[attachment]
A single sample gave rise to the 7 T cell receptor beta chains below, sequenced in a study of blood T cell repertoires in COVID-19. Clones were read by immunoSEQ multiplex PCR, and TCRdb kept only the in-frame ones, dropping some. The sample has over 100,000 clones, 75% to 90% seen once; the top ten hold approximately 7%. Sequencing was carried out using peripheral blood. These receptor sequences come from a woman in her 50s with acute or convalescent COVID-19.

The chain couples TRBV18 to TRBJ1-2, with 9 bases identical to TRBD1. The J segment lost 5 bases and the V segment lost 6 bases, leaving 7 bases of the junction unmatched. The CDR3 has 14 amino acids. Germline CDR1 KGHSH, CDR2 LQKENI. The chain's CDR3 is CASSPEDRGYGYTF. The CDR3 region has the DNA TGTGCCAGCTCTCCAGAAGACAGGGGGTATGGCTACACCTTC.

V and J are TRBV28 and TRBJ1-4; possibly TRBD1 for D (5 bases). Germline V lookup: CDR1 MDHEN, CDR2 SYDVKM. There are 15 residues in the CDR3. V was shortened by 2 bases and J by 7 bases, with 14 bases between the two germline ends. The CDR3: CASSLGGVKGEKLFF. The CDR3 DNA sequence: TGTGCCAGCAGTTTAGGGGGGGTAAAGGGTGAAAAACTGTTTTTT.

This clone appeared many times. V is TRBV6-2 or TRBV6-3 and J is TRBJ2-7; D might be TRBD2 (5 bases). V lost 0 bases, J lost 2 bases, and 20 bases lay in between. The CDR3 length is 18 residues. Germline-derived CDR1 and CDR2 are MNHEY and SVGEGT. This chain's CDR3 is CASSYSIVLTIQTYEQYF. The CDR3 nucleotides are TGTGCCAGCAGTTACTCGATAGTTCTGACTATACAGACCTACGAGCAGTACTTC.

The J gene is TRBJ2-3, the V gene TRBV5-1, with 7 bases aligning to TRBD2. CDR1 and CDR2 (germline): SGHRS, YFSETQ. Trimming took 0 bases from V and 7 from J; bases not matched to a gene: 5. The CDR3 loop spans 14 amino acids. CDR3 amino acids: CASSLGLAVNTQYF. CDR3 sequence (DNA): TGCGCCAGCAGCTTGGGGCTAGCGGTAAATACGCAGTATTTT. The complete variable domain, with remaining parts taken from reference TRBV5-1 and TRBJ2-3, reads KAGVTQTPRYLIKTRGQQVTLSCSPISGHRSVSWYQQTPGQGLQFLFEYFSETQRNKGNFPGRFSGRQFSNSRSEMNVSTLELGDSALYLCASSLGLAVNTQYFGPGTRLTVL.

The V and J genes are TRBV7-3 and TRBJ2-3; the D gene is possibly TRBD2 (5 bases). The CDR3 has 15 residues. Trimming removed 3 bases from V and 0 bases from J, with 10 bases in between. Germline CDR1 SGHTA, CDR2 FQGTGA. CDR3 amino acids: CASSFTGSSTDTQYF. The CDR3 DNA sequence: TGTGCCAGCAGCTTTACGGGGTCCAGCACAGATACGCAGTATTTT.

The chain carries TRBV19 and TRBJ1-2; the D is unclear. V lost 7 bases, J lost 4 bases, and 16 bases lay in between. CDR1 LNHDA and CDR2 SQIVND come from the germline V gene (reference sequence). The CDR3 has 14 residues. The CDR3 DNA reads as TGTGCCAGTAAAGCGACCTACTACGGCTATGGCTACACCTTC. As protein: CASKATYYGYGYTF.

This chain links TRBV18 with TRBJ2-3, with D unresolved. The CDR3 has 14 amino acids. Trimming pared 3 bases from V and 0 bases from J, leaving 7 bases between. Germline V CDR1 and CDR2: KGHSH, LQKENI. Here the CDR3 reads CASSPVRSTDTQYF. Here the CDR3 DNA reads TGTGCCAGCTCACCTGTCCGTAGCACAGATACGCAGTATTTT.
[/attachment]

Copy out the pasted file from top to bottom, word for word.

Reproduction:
A single sample gave rise to the 7 T cell receptor beta chains below, sequenced in a study of blood T cell repertoires in COVID-19. Clones were read by immunoSEQ multiplex PCR, and TCRdb kept only the in-frame ones, dropping some. The sample has over 100,000 clones, 75% to 90% seen once; the top ten hold approximately 7%. Sequencing was carried out using peripheral blood. These receptor sequences come from a woman in her 50s with acute or convalescent COVID-19.

The chain couples TRBV18 to TRBJ1-2, with 9 bases identical to TRBD1. The J segment lost 5 bases and the V segment lost 6 bases, leaving 7 bases of the junction unmatched. The CDR3 has 14 amino acids. Germline CDR1 KGHSH, CDR2 LQKENI. The chain's CDR3 is CASSPEDRGYGYTF. The CDR3 region has the DNA TGTGCCAGCTCTCCAGAAGACAGGGGGTATGGCTACACCTTC.

V and J are TRBV28 and TRBJ1-4; possibly TRBD1 for D (5 bases). Germline V lookup: CDR1 MDHEN, CDR2 SYDVKM. There are 15 residues in the CDR3. V was shortened by 2 bases and J by 7 bases, with 14 bases between the two germline ends. The CDR3: CASSLGGVKGEKLFF. The CDR3 DNA sequence: TGTGCCAGCAGTTTAGGGGGGGTAAAGGGTGAAAAACTGTTTTTT.

This clone appeared many times. V is TRBV6-2 or TRBV6-3 and J is TRBJ2-7; D might be TRBD2 (5 bases). V lost 0 bases, J lost 2 bases, and 20 bases lay in between. The CDR3 length is 18 residues. Germline-derived CDR1 and CDR2 are MNHEY and SVGEGT. This chain's CDR3 is CASSYSIVLTIQTYEQYF. The CDR3 nucleotides are TGTGCCAGCAGTTACTCGATAGTTCTGACTATACAGACCTACGAGCAGTACTTC.

The J gene is TRBJ2-3, the V gene TRBV5-1, with 7 bases aligning to TRBD2. CDR1 and CDR2 (germline): SGHRS, YFSETQ. Trimming took 0 bases from V and 7 from J; bases not matched to a gene: 5. The CDR3 loop spans 14 amino acids. CDR3 amino acids: CASSLGLAVNTQYF. CDR3 sequence (DNA): TGCGCCAGCAGCTTGGGGCTAGCGGTAAATACGCAGTATTTT. The complete variable domain, with remaining parts taken from reference TRBV5-1 and TRBJ2-3, reads KAGVTQTPRYLIKTRGQQVTLSCSPISGHRSVSWYQQTPGQGLQFLFEYFSETQRNKGNFPGRFSGRQFSNSRSEMNVSTLELGDSALYLCASSLGLAVNTQYFGPGTRLTVL.

The V and J genes are TRBV7-3 and TRBJ2-3; the D gene is possibly TRBD2 (5 bases). The CDR3 has 15 residues. Trimming removed 3 bases from V and 0 bases from J, with 10 bases in between. Germline CDR1 SGHTA, CDR2 FQGTGA. CDR3 amino acids: CASSFTGSSTDTQYF. The CDR3 DNA sequence: TGTGCCAGCAGCTTTACGGGGTCCAGCACAGATACGCAGTATTTT.

The chain carries TRBV19 and TRBJ1-2; the D is unclear. V lost 7 bases, J lost 4 bases, and 16 bases lay in between. CDR1 LNHDA and CDR2 SQIVND come from the germline V gene (reference sequence). The CDR3 has 14 residues. The CDR3 DNA reads as TGTGCCAGTAAAGCGACCTACTACGGCTATGGCTACACCTTC. As protein: CASKATYYGYGYTF.

This chain links TRBV18 with TRBJ2-3, with D unresolved. The CDR3 has 14 amino acids. Trimming pared 3 bases from V and 0 bases from J, leaving 7 bases between. Germline V CDR1 and CDR2: KGHSH, LQKENI. Here the CDR3 reads CASSPVRSTDTQYF. Here the CDR3 DNA reads TGTGCCAGCTCACCTGTCCGTAGCACAGATACGCAGTATTTT.